## Poll

5 votes (21.73%) | |||

18 votes (78.26%) |

**23 members have voted**

in the AP or DI community, it will have to be some one completely random.

Now I know folks who have had 50's 60's 70's 80 and 90's, but those are damn hard to come by, and they

are light years away from 154.

But I hope it is beaten.. that would be great

dicesetter

why not soon?Quote:dicesittersome one may break the 154 but it wont be any time soon,

it took 20 years to smash the record

should come quicker this time around, more craps tables in the world

more hands per day

maybe the poor quality of the dice the casinos now use?

the 154 roller was randomQuote:dicesitterand I don't think it will be anyone in the AP or DI community, it will have to be some one completely random.

would love to see a few rolls from the video, if there really is a video

The one at the California Casino (The Cal), he was a pro

there are still people downtown Vegas, some the old timers, that remember Stanley

that IS so cool

maybe just getting to 50 is all shooters of today wantQuote:dicesitterNow I know folks who have had 50's 60's 70's 80 and 90's, but those are damn hard to come by, and they

are light years away from 154.

But I hope it is beaten.. that would be great

dicesetter

maybe it be 50 years until another gets past Stanley

that is such a cool name too!

Sally

that happened to be a big better...

Now I cant say for sure this is correct, but I was told from a person that should know that

the casino actually came out ahead that day, all the winners put it back on the table

looking for the next 154 roll.

Sally indicated it could be beat again soon and she is right, but then again it may never be beaten

The tables are harder to beat, the dice vary more than they used to so I have a hard time seeing a

dice controller beating that. For a dice controller, on every roll you are closer to a 7 than is a random

player.... we all dream of a roll like that, but when you get to 50,51,52,53,54,55,56 you begin to understand

what your trying to do.

In the world of baseball this would be like hitting 130 home runs in a year...possible, maybe, likely....not so much

dicesetter

Quote:mustangsally

SN Ethier went and found, using eigenvalues and eigenvectors, a closed form formula even that is super super SUPER accurate from 2 to 200 rolls

That's how I tried to solve it as well, but in order to get the eigenvalues, you have to solve an order-5 polynomial, and I don't know of an "exact" way of doing it. It has been proven that there's no "universal formula" like there are for quadratics, cubics, and quartics; probably the easiest way is to stumble across a root, and then solve the quartic that results when you divide the original polynomial by (x minus the root).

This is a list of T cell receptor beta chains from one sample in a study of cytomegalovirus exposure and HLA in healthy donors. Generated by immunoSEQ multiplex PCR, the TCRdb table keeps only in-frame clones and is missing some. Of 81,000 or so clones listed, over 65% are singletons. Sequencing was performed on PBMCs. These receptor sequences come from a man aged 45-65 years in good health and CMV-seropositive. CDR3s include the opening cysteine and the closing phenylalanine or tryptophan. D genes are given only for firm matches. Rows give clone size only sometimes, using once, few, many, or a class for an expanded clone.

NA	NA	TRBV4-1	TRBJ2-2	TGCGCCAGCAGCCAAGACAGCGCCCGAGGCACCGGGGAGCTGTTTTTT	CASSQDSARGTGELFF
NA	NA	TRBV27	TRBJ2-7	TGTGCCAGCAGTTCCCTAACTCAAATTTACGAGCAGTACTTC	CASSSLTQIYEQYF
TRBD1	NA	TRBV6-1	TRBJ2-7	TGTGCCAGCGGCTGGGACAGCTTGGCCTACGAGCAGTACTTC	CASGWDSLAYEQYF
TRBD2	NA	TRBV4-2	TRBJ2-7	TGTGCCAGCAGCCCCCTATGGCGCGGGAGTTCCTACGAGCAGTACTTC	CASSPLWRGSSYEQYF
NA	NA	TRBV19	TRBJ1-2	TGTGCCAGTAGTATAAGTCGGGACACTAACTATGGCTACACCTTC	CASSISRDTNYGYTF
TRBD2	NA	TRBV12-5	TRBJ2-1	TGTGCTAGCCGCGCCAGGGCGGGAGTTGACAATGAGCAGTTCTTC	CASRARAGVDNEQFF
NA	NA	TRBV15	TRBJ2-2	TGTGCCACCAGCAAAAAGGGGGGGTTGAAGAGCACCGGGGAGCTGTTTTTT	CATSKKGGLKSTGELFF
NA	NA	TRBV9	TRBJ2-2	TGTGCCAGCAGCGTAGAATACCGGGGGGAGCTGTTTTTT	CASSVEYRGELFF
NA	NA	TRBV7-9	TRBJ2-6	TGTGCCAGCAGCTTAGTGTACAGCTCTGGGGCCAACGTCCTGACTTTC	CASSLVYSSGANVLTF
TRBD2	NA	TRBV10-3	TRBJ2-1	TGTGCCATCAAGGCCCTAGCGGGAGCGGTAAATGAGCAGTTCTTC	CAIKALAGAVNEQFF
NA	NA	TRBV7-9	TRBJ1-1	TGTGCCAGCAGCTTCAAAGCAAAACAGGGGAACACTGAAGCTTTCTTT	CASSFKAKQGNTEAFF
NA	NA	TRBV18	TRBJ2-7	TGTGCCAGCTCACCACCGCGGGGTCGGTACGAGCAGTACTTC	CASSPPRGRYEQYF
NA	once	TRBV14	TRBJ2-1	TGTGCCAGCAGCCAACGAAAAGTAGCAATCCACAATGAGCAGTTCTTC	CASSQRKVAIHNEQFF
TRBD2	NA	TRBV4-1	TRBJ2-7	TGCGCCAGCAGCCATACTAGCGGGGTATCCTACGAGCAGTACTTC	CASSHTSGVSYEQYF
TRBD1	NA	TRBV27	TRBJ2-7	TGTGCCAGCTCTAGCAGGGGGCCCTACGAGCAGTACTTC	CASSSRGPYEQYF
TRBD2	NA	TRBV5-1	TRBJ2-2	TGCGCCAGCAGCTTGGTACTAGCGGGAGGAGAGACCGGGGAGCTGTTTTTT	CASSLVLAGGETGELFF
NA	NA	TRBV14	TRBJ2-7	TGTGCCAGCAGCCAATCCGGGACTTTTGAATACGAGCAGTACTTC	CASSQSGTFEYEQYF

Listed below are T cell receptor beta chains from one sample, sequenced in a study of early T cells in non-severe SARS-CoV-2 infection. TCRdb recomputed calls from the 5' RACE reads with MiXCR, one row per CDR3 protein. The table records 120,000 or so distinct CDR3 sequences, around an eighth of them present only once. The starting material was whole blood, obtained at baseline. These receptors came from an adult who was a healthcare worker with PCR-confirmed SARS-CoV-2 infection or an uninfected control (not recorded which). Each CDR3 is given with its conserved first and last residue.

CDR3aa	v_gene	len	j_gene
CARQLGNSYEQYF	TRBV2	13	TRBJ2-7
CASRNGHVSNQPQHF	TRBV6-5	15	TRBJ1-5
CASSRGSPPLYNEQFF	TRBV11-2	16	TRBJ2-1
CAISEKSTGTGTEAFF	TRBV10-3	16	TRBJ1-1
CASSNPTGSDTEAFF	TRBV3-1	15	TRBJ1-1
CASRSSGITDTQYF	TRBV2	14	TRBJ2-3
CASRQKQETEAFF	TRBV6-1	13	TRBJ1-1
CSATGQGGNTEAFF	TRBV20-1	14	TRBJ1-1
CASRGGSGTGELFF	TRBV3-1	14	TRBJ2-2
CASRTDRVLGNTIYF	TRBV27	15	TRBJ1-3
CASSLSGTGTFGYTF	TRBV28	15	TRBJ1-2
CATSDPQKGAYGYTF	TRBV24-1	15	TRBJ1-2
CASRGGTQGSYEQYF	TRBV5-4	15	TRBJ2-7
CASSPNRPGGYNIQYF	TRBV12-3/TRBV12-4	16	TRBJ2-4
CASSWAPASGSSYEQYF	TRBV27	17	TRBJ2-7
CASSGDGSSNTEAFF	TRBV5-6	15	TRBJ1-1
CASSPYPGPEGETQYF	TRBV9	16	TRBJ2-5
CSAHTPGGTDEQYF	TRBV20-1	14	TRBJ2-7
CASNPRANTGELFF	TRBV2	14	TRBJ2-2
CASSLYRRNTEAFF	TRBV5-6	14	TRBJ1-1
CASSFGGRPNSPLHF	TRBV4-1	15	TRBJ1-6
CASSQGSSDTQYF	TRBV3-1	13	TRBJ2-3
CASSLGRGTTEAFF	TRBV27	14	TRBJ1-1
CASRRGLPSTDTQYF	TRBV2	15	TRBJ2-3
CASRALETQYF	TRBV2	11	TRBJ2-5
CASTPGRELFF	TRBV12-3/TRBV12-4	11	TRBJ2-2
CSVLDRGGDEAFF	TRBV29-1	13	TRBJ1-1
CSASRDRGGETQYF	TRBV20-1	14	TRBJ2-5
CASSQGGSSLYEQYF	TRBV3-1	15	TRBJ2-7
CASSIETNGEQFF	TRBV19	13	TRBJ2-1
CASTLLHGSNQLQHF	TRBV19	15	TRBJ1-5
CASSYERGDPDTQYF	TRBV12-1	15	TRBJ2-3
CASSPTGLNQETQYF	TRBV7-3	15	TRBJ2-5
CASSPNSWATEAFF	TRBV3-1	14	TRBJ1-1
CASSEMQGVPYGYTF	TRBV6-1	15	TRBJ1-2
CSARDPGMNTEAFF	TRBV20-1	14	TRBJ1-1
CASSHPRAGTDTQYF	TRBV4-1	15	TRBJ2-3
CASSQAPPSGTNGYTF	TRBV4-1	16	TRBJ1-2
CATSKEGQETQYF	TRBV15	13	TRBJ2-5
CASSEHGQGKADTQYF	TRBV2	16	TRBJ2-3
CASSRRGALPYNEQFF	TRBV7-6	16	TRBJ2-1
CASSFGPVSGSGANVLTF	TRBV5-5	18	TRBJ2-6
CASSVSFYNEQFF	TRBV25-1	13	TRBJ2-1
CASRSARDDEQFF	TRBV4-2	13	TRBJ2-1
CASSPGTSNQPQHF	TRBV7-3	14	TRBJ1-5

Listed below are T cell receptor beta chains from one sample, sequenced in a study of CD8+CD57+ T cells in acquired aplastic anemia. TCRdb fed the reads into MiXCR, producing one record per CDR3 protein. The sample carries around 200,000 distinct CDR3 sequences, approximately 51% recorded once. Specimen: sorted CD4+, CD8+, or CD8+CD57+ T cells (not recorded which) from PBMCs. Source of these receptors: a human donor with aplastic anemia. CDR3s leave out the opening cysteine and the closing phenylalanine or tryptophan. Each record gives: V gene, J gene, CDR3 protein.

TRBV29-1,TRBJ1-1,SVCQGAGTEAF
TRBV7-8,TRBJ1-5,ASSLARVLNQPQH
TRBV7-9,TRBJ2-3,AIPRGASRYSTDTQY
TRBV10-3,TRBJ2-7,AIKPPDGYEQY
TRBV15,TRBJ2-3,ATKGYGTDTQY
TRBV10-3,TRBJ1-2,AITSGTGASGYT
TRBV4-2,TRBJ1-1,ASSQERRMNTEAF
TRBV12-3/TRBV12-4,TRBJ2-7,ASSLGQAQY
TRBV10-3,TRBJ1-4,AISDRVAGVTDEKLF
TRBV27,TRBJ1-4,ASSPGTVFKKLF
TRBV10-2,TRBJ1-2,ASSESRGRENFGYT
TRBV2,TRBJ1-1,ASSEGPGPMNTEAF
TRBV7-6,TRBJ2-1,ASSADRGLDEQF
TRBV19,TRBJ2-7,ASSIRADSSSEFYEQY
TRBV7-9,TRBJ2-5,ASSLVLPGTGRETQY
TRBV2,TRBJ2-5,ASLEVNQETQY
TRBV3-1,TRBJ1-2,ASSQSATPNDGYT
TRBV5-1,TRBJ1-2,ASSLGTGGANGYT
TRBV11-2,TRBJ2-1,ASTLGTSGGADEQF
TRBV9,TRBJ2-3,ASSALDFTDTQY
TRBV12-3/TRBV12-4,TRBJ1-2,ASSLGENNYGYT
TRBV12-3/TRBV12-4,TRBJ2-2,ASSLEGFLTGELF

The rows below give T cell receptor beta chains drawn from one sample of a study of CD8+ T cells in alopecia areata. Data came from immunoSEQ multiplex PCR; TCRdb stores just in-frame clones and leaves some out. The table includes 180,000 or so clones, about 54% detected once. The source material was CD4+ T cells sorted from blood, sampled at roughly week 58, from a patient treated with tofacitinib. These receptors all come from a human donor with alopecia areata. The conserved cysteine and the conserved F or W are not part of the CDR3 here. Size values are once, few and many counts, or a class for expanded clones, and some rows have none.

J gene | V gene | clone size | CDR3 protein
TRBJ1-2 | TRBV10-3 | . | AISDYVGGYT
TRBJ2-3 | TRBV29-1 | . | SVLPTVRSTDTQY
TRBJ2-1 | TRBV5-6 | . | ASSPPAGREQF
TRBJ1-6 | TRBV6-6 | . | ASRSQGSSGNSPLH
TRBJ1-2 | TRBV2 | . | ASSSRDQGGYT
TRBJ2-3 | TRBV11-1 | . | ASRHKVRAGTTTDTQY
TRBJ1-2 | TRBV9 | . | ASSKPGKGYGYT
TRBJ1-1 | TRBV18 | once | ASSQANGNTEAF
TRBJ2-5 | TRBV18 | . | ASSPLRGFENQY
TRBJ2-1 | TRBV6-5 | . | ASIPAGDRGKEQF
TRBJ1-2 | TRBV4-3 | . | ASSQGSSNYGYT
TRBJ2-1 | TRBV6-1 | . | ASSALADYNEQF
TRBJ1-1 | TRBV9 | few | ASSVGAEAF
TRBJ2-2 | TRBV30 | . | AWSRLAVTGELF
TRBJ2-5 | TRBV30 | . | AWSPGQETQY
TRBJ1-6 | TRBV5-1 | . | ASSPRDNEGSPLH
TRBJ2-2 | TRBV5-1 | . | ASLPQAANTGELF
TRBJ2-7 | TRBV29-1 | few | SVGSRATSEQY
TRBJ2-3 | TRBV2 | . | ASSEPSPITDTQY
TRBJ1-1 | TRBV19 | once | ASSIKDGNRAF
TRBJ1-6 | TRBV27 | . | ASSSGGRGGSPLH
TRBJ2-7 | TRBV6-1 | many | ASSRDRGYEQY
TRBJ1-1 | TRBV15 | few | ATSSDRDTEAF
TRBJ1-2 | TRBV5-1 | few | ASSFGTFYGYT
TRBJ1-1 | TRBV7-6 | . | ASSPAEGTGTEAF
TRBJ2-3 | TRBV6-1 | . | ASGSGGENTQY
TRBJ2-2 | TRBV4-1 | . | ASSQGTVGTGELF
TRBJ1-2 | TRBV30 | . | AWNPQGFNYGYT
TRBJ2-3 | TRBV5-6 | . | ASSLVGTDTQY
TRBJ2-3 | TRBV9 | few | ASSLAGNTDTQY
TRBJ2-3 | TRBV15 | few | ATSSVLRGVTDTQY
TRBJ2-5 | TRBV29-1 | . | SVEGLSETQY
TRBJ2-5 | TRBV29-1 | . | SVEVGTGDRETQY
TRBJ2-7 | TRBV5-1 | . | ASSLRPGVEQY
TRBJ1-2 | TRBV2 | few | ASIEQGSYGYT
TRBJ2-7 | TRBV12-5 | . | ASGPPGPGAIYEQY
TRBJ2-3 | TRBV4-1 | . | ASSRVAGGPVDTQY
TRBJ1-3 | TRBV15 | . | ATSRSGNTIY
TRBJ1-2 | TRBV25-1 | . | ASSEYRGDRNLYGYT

For those of you playing at home, I get this:

`[S(N,C)] [1/3 1/12 1/9 5/36 0] [1]`

[S(N,4)] [1/6 3/4 0 0 0] [0]

[S(N,5)] = [2/9 0 13/18 0 0]^N [0]

[S(N,6)] [5/18 0 0 25/36 0] [0]

[S(N,E)] [0 1/6 1/6 1/6 1] [0]

where the vector on the left is the probability of being in each of the five possible states (Comeout, Point 4, Point 5, Point 6, End (i.e. seven out)) after N rolls (or N or fewer rolls for the end state), and the probability of "surviving" N consecutive rolls is 1 - S(N,E).

However, the first step is to find the five eigenvalues for the 5x5 matrix, which are the values of X for which, if you subtract X from the five elements in the main diagonal, the determinant of the resulting matrix is zero.

ill be waiting for the math.

i think in his paper (he did this with another)Quote:ThatDonGuythe first step is to find the five eigenvalues for the 5x5 matrix, which are the values of X for which, if you subtract X from the five elements in the main diagonal, the determinant of the resulting matrix is zero.

he used a 5x5 matrix

have you read that paper?

EthierHoppe_WorldRecordCraps.pdf

"Is there a closed-form expression, simple enough to

be used by a journalist the next time the record is

broken?"

he also has this that i never really looked at

But we would like something still simpler, usable

on a handheld calculator. We use the approximation

¯t(n) := ¯c1(¯e1)n^−1, (9)

where

¯c1 := 1.211844813 and ¯e1 := 0.862473752,

which are the nine-decimal-place upper bounds.

Then ... should suffice

gosh

a table from 2 to 200 rolls is so easy to make

once made, it will last forever (made of gold)

and one can just look at it

at anytime

Sally

^{N}, where A and B are constants.

Doing some "plug in some numbers and see what you get" analysis with Excel, I get an approximate value of the probability of N consecutive rolls without sevening out = 1.211844707 x 0.862473752

^{N}.

However, for N = 154 rolls, this = 1 in 6,481,663,063 instead of the 1 in 5,590,264,072 that pacomartin got.

Even if I use the 1.211844813 that Hoppe used, I get 1 in 6,481,662,449.

6,481,679,532.80 is getting past 154 rolls (making roll 155)Quote:ThatDonGuyHowever, for N = 154 rolls, this = 1 in 6,481,663,063 instead of the 1 in 5,590,264,072 that pacomartin got.

Even if I use the 1.211844813 that Hoppe used, I get 1 in 6,481,662,449.

the record was to get past 153

5,590,264,220

5,590,277,389.56 = the 1 in chance of making the 154th roll

and NOT the chance to 7 out on the 154th roll

that = 1 in 40,648,588,884.24

so looks to be close enough for an approximation

you have to say yes

Sally

I would make a wager with you that 154 roll is not broken in the next 20 years.

what do you think

dicesetter